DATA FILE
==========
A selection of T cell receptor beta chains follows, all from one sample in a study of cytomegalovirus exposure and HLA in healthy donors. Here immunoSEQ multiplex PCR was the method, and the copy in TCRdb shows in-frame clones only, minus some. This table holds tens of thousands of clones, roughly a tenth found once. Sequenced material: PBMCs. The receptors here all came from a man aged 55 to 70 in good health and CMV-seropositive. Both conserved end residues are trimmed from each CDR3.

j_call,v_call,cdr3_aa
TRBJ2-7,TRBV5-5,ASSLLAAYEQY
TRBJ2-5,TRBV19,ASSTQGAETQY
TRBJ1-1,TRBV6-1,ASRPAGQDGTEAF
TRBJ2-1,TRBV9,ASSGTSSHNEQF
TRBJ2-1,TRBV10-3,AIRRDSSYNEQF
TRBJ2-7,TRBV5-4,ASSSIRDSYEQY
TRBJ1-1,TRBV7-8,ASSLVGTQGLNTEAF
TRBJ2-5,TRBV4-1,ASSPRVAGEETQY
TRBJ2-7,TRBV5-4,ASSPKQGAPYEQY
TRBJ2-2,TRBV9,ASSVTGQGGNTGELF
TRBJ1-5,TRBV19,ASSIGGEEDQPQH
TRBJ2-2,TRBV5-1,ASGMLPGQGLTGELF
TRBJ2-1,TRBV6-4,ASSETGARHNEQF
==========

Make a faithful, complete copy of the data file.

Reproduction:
A selection of T cell receptor beta chains follows, all from one sample in a study of cytomegalovirus exposure and HLA in healthy donors. Here immunoSEQ multiplex PCR was the method, and the copy in TCRdb shows in-frame clones only, minus some. This table holds tens of thousands of clones, roughly a tenth found once. Sequenced material: PBMCs. The receptors here all came from a man aged 55 to 70 in good health and CMV-seropositive. Both conserved end residues are trimmed from each CDR3.

j_call,v_call,cdr3_aa
TRBJ2-7,TRBV5-5,ASSLLAAYEQY
TRBJ2-5,TRBV19,ASSTQGAETQY
TRBJ1-1,TRBV6-1,ASRPAGQDGTEAF
TRBJ2-1,TRBV9,ASSGTSSHNEQF
TRBJ2-1,TRBV10-3,AIRRDSSYNEQF
TRBJ2-7,TRBV5-4,ASSSIRDSYEQY
TRBJ1-1,TRBV7-8,ASSLVGTQGLNTEAF
TRBJ2-5,TRBV4-1,ASSPRVAGEETQY
TRBJ2-7,TRBV5-4,ASSPKQGAPYEQY
TRBJ2-2,TRBV9,ASSVTGQGGNTGELF
TRBJ1-5,TRBV19,ASSIGGEEDQPQH
TRBJ2-2,TRBV5-1,ASGMLPGQGLTGELF
TRBJ2-1,TRBV6-4,ASSETGARHNEQF